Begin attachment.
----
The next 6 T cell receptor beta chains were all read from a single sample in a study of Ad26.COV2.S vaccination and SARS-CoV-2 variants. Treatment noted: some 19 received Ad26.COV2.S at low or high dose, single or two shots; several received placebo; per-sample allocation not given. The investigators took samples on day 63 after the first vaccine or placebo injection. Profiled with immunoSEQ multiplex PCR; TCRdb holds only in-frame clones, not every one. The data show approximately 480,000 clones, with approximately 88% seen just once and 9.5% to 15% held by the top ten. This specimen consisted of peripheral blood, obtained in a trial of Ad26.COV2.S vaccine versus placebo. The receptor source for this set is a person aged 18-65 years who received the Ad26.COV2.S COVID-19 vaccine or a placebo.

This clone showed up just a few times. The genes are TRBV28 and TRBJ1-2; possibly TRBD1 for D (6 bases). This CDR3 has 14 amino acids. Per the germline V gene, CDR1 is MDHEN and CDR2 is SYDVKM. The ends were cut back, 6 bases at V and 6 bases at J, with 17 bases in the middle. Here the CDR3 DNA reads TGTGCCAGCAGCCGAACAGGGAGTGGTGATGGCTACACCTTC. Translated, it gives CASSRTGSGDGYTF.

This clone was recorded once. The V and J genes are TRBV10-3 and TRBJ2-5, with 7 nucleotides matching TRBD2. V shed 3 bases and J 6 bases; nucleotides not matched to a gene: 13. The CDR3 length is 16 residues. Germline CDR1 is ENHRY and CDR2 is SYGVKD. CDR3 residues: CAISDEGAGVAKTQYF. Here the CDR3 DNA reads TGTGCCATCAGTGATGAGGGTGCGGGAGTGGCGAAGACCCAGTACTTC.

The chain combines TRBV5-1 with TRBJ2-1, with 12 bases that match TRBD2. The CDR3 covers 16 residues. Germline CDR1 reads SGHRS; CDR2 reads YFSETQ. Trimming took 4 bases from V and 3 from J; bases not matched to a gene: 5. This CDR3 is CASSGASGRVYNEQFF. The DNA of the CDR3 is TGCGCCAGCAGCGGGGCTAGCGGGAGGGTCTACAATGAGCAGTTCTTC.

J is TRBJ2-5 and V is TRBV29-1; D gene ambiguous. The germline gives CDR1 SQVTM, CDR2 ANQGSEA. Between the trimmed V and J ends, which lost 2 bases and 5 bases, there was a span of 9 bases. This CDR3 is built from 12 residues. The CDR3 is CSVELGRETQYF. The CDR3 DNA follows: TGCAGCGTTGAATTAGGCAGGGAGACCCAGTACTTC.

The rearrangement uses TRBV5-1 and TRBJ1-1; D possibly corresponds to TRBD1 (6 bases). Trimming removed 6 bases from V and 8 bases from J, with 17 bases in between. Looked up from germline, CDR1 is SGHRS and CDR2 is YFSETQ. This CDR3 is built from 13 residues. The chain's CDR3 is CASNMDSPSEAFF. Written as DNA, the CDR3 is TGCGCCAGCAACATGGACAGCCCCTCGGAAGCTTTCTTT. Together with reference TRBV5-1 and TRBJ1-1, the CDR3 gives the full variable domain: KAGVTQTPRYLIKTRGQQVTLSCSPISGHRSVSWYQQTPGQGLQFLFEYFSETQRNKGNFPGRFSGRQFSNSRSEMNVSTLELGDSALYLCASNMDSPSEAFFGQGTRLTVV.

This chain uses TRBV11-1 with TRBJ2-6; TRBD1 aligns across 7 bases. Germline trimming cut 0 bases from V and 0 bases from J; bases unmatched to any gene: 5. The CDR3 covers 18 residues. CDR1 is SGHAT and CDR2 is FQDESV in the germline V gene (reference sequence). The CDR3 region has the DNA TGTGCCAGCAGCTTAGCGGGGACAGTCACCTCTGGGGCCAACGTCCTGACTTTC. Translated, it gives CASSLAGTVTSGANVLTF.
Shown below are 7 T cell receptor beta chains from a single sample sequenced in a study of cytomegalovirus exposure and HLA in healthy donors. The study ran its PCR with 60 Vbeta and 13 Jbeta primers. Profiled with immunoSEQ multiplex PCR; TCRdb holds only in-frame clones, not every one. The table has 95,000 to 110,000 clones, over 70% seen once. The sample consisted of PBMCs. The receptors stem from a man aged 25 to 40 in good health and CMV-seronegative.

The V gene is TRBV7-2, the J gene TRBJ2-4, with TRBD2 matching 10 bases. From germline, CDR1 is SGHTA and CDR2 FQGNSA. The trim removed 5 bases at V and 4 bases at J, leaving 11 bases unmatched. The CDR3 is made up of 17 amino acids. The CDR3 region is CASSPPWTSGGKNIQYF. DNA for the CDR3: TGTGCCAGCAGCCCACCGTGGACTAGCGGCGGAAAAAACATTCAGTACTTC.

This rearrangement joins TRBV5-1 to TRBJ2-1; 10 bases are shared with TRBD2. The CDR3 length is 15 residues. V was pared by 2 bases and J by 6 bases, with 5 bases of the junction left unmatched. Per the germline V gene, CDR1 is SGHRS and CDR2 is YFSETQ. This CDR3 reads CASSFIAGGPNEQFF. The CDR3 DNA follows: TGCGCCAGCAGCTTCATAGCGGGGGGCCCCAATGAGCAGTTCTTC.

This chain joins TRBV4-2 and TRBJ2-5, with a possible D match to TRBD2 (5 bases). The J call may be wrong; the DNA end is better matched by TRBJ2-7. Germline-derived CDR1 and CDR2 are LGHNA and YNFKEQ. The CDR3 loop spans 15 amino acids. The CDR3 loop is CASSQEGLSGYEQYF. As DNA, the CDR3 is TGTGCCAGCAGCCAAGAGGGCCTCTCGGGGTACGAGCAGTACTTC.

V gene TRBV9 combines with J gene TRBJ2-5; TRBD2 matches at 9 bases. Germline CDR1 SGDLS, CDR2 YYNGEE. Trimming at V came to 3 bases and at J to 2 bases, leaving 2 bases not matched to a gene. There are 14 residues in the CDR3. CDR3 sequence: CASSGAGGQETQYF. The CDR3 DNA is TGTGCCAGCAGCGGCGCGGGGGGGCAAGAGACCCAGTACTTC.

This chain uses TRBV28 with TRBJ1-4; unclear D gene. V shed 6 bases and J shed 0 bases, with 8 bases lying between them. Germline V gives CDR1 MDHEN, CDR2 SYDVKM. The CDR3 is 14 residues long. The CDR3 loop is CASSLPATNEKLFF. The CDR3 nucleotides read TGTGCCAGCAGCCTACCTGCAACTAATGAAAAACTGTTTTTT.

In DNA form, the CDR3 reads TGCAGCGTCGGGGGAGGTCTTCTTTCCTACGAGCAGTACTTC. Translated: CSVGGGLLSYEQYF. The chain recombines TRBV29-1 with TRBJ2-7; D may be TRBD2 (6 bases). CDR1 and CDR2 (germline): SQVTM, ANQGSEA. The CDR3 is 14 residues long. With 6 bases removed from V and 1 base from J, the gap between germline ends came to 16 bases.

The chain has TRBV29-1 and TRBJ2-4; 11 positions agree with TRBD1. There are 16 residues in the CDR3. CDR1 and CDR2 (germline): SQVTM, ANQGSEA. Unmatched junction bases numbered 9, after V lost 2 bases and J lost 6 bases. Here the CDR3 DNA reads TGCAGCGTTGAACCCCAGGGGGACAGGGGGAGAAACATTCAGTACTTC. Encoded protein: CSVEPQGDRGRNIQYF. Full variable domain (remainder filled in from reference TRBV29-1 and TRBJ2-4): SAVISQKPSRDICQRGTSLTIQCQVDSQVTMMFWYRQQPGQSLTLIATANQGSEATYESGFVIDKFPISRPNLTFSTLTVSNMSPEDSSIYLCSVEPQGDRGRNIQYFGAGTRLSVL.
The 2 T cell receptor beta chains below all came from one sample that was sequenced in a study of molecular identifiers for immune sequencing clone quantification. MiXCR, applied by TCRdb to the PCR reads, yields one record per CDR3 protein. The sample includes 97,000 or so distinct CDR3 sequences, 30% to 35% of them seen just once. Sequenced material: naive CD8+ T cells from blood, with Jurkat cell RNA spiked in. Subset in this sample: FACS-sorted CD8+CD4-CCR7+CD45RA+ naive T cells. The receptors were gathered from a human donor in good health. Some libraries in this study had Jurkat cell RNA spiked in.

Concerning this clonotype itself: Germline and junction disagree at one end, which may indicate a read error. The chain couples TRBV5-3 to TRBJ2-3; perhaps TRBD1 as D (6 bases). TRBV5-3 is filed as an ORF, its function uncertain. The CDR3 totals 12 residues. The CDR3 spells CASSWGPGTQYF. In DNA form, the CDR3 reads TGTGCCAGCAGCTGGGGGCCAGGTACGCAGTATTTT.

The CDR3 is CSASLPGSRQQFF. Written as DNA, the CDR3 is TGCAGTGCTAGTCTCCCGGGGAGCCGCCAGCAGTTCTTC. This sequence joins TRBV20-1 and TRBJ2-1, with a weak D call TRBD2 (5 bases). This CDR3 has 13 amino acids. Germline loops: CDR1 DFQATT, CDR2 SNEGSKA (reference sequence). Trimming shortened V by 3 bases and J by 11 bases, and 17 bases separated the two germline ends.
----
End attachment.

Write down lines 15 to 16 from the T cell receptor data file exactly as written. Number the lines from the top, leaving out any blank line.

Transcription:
The chain has TRBV29-1 and TRBJ2-4; 11 positions agree with TRBD1. There are 16 residues in the CDR3. CDR1 and CDR2 (germline): SQVTM, ANQGSEA. Unmatched junction bases numbered 9, after V lost 2 bases and J lost 6 bases. Here the CDR3 DNA reads TGCAGCGTTGAACCCCAGGGGGACAGGGGGAGAAACATTCAGTACTTC. Encoded protein: CSVEPQGDRGRNIQYF. Full variable domain (remainder filled in from reference TRBV29-1 and TRBJ2-4): SAVISQKPSRDICQRGTSLTIQCQVDSQVTMMFWYRQQPGQSLTLIATANQGSEATYESGFVIDKFPISRPNLTFSTLTVSNMSPEDSSIYLCSVEPQGDRGRNIQYFGAGTRLSVL.
The 2 T cell receptor beta chains below all came from one sample that was sequenced in a study of molecular identifiers for immune sequencing clone quantification. MiXCR, applied by TCRdb to the PCR reads, yields one record per CDR3 protein. The sample includes 97,000 or so distinct CDR3 sequences, 30% to 35% of them seen just once. Sequenced material: naive CD8+ T cells from blood, with Jurkat cell RNA spiked in. Subset in this sample: FACS-sorted CD8+CD4-CCR7+CD45RA+ naive T cells. The receptors were gathered from a human donor in good health. Some libraries in this study had Jurkat cell RNA spiked in.